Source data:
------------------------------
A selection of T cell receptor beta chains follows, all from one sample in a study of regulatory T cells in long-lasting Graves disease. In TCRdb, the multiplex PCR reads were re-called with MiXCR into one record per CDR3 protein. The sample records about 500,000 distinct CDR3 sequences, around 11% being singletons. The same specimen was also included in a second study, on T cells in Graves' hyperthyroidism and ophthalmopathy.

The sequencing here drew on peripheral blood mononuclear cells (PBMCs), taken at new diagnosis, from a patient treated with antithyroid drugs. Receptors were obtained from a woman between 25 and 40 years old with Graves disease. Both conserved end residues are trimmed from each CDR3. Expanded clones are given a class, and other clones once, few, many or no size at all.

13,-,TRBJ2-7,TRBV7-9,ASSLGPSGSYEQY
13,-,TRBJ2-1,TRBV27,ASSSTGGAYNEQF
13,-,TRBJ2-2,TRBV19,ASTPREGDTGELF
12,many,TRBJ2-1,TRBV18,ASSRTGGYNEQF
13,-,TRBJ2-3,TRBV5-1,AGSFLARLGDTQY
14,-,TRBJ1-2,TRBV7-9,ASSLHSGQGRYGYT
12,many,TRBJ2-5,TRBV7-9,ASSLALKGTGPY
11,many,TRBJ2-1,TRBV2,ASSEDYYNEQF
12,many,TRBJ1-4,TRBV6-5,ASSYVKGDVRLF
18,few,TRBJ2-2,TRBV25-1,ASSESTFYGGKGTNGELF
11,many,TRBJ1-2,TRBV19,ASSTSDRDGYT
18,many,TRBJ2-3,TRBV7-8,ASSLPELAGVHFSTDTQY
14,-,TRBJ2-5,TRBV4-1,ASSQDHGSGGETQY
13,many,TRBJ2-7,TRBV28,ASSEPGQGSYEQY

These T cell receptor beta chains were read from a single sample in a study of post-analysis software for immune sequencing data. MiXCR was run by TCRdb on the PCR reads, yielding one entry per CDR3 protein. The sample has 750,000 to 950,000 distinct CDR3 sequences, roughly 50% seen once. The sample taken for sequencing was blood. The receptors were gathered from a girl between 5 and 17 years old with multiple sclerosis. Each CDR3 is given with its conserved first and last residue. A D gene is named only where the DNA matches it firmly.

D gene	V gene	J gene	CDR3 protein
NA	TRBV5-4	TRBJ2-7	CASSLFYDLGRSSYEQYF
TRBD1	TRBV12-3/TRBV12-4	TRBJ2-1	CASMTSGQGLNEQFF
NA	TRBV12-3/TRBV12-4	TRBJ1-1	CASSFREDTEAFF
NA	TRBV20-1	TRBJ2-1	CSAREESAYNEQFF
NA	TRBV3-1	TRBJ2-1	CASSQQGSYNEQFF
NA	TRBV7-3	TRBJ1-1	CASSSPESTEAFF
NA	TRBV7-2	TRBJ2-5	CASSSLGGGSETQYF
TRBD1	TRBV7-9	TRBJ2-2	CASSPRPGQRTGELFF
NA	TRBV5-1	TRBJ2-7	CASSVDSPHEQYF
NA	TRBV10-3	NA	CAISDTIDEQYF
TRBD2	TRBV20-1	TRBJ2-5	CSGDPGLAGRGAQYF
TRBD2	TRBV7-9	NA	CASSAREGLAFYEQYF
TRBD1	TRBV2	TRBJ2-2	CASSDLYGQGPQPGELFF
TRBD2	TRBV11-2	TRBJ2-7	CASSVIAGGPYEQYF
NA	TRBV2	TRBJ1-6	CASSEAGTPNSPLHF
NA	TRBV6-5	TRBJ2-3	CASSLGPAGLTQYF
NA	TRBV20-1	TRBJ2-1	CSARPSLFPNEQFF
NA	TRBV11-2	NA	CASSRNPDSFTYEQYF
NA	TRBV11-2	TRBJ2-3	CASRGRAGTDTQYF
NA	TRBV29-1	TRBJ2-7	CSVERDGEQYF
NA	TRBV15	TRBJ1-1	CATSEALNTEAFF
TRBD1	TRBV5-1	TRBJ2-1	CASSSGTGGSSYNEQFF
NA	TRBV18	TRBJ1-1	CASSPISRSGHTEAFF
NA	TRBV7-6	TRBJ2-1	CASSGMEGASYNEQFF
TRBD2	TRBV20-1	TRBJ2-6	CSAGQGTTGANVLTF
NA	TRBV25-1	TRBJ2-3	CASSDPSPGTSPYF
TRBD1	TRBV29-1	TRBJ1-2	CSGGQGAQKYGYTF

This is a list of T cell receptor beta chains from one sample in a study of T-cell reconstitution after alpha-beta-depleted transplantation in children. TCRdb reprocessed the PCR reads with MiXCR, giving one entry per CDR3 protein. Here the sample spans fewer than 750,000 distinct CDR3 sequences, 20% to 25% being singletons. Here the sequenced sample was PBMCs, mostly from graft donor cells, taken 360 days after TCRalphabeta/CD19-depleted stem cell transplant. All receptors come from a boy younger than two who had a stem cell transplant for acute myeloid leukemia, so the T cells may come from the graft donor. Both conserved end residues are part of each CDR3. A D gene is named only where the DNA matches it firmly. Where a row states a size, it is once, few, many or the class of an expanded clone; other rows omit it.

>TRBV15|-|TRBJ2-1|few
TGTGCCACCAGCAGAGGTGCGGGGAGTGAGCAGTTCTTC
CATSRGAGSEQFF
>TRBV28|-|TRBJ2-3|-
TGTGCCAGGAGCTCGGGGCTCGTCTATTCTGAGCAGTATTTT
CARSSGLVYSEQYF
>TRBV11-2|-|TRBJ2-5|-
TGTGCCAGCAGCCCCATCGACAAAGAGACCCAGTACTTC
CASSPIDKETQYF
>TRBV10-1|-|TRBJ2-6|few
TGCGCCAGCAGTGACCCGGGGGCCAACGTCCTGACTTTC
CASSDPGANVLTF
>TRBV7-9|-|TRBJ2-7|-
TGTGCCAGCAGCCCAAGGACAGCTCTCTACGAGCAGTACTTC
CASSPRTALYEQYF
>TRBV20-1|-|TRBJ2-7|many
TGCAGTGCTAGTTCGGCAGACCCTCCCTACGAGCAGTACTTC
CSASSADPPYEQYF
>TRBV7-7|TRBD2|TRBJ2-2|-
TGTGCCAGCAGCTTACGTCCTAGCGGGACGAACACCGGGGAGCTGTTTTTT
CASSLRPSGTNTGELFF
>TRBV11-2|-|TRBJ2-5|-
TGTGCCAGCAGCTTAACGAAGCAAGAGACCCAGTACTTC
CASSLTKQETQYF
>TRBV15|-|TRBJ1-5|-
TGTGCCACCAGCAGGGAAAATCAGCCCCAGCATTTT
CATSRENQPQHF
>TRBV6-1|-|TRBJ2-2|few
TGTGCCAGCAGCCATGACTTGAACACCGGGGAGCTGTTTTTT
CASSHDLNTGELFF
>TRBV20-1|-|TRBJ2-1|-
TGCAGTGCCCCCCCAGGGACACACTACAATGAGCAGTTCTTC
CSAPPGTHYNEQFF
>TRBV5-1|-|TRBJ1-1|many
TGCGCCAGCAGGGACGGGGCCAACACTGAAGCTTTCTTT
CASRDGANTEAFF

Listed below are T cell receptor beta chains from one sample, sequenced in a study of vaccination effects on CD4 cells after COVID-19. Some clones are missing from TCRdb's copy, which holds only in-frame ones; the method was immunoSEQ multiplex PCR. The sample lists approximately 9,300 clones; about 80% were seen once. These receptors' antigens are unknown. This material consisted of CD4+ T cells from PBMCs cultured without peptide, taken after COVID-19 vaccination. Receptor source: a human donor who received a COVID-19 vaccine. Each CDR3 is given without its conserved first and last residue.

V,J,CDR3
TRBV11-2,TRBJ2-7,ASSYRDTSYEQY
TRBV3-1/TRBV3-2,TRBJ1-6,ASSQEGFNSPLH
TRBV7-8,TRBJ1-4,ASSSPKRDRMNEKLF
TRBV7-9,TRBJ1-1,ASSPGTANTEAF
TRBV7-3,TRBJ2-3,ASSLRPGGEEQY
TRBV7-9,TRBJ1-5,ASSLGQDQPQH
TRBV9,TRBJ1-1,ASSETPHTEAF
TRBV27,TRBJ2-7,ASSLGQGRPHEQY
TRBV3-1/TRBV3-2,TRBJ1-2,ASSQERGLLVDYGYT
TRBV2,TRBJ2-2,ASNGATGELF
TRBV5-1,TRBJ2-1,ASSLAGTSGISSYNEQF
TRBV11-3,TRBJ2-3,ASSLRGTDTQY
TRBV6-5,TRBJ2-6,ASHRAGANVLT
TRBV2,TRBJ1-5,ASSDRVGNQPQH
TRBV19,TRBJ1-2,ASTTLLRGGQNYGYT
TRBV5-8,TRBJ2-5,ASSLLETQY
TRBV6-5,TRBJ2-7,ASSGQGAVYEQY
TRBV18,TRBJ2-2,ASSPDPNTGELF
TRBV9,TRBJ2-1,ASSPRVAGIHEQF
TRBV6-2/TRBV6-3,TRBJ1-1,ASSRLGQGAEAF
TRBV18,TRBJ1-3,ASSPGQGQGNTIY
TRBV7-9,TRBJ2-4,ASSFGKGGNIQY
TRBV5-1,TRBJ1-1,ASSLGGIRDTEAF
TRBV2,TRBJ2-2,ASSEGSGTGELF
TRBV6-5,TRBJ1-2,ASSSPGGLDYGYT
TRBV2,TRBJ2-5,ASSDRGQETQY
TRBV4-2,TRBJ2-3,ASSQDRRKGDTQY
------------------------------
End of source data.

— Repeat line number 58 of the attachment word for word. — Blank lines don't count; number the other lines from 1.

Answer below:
CASSDPGANVLTF